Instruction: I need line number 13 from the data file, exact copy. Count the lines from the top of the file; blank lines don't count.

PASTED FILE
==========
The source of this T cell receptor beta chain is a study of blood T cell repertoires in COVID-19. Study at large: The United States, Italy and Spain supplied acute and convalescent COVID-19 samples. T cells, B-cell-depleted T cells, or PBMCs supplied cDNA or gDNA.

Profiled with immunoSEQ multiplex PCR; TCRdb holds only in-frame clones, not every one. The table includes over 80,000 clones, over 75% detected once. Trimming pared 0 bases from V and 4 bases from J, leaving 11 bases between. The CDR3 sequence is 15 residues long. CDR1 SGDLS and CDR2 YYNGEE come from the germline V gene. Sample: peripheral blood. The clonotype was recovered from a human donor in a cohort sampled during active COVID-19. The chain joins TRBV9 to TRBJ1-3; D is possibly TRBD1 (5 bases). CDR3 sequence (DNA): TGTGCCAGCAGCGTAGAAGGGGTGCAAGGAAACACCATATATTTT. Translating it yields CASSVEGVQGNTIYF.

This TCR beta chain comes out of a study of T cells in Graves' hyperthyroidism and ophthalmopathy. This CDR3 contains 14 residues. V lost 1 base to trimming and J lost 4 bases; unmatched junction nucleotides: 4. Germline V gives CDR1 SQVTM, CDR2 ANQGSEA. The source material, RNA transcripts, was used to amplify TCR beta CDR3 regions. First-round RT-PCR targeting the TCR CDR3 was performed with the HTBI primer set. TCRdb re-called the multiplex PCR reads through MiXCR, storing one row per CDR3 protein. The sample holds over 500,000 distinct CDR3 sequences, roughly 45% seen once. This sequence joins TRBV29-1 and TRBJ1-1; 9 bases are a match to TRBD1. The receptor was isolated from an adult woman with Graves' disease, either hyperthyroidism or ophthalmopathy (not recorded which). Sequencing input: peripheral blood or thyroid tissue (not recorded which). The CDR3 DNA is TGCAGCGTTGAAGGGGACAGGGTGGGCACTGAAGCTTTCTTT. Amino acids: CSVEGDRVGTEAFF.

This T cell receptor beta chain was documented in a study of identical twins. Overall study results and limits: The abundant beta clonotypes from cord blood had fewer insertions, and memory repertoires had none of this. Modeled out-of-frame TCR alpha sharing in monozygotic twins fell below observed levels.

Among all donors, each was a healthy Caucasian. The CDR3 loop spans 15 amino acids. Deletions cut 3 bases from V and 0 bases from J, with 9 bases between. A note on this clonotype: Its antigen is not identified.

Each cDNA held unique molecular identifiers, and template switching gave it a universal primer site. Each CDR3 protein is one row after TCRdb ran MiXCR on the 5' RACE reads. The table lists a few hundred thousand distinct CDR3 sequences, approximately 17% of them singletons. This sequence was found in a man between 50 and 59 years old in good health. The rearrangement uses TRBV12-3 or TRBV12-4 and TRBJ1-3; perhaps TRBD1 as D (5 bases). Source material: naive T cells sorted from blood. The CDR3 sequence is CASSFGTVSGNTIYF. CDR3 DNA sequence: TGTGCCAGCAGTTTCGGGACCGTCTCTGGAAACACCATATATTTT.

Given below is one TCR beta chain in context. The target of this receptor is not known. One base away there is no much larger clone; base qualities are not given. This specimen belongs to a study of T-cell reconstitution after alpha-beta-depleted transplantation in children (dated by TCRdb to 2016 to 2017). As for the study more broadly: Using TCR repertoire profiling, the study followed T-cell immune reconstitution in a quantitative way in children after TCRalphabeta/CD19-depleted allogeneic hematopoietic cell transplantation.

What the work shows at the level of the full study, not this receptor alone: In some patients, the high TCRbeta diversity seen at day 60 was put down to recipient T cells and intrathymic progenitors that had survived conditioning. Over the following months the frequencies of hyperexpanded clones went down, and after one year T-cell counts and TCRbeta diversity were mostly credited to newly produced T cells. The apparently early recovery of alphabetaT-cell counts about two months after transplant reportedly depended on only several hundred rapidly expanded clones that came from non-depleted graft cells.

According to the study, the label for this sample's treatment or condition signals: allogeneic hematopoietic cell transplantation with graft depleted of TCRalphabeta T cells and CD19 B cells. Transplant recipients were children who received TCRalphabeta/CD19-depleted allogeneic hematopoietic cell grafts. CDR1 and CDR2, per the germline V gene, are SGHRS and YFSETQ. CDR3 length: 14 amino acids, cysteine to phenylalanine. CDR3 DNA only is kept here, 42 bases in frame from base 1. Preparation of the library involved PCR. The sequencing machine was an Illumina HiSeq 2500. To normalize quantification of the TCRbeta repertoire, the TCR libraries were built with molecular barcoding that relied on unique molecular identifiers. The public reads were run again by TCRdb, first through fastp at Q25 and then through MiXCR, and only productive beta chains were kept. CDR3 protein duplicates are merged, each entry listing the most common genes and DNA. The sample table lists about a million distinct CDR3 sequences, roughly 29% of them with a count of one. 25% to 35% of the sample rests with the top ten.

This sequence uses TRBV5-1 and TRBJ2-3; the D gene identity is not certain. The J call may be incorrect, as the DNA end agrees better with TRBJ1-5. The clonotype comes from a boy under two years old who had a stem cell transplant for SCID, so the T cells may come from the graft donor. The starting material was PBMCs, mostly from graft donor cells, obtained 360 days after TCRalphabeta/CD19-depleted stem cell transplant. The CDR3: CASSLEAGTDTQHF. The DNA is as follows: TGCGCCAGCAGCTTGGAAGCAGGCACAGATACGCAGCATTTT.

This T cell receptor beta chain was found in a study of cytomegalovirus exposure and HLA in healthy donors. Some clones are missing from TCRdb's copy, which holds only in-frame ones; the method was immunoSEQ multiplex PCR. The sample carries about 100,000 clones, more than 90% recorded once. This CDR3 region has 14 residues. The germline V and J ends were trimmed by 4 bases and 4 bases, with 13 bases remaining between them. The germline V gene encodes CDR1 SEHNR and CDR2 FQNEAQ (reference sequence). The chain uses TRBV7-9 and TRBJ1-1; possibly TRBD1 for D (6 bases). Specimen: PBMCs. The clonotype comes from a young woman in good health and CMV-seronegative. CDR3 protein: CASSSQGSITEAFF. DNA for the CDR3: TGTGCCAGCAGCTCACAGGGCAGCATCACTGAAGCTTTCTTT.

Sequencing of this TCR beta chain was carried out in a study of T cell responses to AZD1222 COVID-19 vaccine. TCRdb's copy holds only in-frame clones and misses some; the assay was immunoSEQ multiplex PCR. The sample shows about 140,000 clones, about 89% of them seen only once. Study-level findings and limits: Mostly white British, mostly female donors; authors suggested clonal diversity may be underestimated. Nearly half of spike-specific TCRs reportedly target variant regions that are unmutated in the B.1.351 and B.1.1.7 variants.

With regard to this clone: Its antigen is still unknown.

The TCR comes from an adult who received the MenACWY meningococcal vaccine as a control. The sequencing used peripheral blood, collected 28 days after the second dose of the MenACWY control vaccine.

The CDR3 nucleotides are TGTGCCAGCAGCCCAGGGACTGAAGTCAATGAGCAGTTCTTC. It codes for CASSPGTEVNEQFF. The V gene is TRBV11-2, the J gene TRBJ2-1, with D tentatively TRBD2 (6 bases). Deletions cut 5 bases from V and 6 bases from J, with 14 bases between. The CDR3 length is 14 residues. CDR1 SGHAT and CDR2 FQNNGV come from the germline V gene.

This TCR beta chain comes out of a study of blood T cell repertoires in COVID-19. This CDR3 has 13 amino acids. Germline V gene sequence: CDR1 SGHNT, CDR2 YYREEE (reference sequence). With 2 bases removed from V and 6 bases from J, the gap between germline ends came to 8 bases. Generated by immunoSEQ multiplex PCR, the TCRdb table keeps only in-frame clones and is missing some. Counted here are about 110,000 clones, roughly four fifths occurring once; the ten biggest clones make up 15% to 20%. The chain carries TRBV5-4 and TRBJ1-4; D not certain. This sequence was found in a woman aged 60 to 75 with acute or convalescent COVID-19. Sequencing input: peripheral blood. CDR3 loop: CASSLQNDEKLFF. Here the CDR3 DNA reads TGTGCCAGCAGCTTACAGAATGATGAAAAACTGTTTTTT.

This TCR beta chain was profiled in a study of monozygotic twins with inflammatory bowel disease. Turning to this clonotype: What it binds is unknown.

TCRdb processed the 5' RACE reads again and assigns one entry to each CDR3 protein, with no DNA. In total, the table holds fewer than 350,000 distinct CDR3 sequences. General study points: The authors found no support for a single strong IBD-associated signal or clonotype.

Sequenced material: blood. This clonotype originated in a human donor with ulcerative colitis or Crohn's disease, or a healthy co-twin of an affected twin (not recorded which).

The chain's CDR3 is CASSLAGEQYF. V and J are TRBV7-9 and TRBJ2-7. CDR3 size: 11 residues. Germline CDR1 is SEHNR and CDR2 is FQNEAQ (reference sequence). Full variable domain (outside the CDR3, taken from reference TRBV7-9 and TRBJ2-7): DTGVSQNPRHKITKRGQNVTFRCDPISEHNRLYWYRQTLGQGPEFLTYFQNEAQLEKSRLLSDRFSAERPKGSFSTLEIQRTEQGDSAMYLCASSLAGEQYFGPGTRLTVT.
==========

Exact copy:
With regard to this clone: Its antigen is still unknown.